Another link between Gulenists and the Clinton orbit was revealed in a lobbying registration disclosure filed last month with the Senate. It shows that a Gulen-aligned group called the Alliance for Shared Values hired the Clinton-connected Podesta Group to lobby Congress on its behalf. The group seeks to lobby for the “promotion of peace, tolerance and interfaith dialogue.”
The group’s executive director is Alp Aslandogan, a former professor at universities in Texas. He has also donated to Clinton’s political endeavors, campaign finance records show.
The Podesta Group is a natural choice for those seeking influence with Clinton. The firm was co-founded by John Podesta, Clinton’s campaign chairman, and his brother Tony, a major Clinton campaign bundler.
Through various non-profit groups, both Gulenists promote the cleric’s teachings, which are relatively moderate and pro-Western. They are also involved in the Gulen movement’s money-making endeavor: a vast network of taxpayer-funded charter schools.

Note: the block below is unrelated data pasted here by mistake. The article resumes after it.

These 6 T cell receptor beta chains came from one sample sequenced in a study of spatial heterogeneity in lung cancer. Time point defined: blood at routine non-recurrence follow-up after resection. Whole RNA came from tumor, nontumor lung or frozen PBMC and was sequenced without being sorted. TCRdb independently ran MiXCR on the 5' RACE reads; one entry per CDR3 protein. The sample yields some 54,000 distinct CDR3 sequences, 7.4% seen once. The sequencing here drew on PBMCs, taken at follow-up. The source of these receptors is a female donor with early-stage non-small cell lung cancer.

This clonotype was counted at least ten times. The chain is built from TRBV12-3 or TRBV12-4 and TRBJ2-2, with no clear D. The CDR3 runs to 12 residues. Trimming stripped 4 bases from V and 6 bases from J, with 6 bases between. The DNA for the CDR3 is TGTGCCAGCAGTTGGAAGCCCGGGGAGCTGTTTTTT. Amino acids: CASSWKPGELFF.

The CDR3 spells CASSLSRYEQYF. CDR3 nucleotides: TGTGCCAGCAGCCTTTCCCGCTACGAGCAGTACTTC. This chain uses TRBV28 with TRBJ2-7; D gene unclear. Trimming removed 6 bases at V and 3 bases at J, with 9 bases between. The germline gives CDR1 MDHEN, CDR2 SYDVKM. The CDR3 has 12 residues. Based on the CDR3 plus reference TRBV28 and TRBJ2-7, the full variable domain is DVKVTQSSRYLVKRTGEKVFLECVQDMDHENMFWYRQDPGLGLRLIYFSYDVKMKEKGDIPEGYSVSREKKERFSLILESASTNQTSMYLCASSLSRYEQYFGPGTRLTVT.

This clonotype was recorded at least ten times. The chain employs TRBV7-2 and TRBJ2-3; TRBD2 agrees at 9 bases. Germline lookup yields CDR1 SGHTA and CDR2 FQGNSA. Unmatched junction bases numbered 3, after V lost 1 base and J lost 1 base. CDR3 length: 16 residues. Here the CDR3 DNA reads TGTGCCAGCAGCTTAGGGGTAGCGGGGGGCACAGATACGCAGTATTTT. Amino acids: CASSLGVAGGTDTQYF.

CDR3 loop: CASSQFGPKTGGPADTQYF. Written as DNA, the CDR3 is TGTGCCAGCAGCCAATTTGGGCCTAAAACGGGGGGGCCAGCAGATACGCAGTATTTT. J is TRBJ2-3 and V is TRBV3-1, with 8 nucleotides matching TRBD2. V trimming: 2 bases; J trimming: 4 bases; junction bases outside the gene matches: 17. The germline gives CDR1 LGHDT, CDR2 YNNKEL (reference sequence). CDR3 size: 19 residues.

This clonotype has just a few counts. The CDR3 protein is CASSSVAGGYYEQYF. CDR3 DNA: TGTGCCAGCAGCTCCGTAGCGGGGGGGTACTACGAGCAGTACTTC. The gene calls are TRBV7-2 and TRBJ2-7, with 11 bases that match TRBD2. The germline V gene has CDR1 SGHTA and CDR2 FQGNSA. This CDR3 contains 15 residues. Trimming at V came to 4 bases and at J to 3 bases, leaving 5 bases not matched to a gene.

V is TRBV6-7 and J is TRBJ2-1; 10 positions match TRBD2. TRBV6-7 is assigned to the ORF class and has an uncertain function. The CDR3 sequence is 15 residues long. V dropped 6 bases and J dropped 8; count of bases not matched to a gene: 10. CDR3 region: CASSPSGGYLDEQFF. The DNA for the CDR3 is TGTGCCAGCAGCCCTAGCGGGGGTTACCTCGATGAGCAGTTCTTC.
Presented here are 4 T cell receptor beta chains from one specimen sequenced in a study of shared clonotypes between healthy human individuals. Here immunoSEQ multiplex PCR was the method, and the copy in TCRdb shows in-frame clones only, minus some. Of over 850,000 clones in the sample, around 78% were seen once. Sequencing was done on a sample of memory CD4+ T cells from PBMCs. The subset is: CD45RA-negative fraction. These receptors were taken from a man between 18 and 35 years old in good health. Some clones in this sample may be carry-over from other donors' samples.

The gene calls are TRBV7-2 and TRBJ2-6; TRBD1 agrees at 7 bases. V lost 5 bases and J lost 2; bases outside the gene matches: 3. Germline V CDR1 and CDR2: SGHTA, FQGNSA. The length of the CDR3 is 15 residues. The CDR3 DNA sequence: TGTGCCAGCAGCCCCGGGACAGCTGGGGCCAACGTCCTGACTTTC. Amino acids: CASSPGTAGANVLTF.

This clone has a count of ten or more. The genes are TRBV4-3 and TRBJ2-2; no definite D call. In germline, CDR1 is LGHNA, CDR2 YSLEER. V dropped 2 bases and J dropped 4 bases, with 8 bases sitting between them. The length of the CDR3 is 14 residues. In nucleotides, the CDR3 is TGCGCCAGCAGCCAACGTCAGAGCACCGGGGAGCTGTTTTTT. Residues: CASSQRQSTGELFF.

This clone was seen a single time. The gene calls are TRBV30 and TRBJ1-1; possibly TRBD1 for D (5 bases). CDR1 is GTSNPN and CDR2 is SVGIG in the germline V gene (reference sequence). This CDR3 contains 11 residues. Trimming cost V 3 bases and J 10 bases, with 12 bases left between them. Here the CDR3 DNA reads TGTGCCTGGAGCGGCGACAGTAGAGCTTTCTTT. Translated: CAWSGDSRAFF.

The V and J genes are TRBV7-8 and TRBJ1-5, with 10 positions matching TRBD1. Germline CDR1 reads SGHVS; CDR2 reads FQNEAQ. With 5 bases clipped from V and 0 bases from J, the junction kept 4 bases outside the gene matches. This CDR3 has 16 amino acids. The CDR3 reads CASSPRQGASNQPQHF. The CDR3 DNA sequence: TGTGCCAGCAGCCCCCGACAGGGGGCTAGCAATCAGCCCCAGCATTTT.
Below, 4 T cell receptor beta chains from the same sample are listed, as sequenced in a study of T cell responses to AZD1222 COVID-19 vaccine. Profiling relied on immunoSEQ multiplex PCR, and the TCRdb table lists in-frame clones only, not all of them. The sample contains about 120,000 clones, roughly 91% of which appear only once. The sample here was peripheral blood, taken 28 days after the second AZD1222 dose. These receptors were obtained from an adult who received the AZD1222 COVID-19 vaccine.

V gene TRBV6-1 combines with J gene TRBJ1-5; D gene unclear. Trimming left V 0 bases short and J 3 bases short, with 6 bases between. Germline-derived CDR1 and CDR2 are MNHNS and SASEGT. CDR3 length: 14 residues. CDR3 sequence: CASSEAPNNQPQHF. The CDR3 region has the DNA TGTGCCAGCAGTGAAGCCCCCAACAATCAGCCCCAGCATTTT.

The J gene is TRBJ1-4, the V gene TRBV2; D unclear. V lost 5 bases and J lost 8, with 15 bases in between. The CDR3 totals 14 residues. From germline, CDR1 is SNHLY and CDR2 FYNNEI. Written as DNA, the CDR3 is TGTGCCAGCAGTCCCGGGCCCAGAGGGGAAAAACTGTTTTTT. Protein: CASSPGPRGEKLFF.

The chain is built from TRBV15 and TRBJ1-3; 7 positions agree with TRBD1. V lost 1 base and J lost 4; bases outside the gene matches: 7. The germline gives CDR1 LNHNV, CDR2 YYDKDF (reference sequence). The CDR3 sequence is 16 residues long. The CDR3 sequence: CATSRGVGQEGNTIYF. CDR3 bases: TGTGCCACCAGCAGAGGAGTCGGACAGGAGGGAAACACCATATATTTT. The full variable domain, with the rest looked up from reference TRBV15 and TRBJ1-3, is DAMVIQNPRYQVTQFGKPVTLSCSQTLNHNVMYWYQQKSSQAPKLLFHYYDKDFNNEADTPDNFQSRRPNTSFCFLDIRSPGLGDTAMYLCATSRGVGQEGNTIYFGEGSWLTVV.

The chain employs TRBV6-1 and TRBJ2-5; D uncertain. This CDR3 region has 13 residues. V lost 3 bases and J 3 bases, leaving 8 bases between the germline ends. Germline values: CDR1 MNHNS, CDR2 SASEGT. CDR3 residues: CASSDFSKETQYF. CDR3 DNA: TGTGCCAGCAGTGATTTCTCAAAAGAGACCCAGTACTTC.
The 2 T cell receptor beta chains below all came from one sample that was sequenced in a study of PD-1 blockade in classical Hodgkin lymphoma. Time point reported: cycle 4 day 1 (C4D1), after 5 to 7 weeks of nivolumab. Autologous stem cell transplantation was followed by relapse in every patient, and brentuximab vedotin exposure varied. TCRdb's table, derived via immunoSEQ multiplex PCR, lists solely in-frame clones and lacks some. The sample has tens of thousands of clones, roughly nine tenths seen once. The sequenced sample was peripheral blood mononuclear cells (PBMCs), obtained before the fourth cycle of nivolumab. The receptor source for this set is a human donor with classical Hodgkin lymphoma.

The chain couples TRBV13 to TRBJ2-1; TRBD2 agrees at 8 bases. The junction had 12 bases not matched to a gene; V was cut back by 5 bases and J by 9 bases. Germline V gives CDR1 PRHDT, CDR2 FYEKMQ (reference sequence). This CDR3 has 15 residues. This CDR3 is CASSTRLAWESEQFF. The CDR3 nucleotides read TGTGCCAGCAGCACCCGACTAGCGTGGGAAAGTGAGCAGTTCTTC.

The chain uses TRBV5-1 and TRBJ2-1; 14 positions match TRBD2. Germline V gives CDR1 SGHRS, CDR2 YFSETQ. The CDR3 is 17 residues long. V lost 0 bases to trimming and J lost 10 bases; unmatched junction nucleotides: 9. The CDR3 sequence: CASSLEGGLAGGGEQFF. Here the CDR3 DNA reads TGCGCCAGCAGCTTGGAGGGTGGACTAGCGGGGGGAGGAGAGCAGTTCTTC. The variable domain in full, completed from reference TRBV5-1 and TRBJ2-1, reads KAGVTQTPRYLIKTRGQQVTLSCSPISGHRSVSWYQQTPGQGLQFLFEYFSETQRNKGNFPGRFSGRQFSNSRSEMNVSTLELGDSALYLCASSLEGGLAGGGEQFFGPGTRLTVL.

Those schools, which number more than 150, have been a source of controversy for the Gulen movement.
Federal investigators have reportedly investigated some of the schools for using work visas to bring Turkish citizens to the U.S. to teach. In some cases, taxpayer funds were used to pay immigration and legal fees for family members of teachers who worked at the facilities. Funds allocated to the schools have also been funneled to contractors controlled by Turkish nationals with connections to the Gulen movement.
A 2011 New York Times article focused on suspicious ties between Gulenist schools operating in Texas under the name Harmony Public Schools. Harmony contracted with a company controlled by a pro-Gulen non-profit called the Cosmos Foundation. In 2002, Aslandogan purchased property that was later sold to Harmony. He also founded the Texas Gulf Foundation, which has also been awarded taxpayer-funded contracts to provide services to Gulen schools.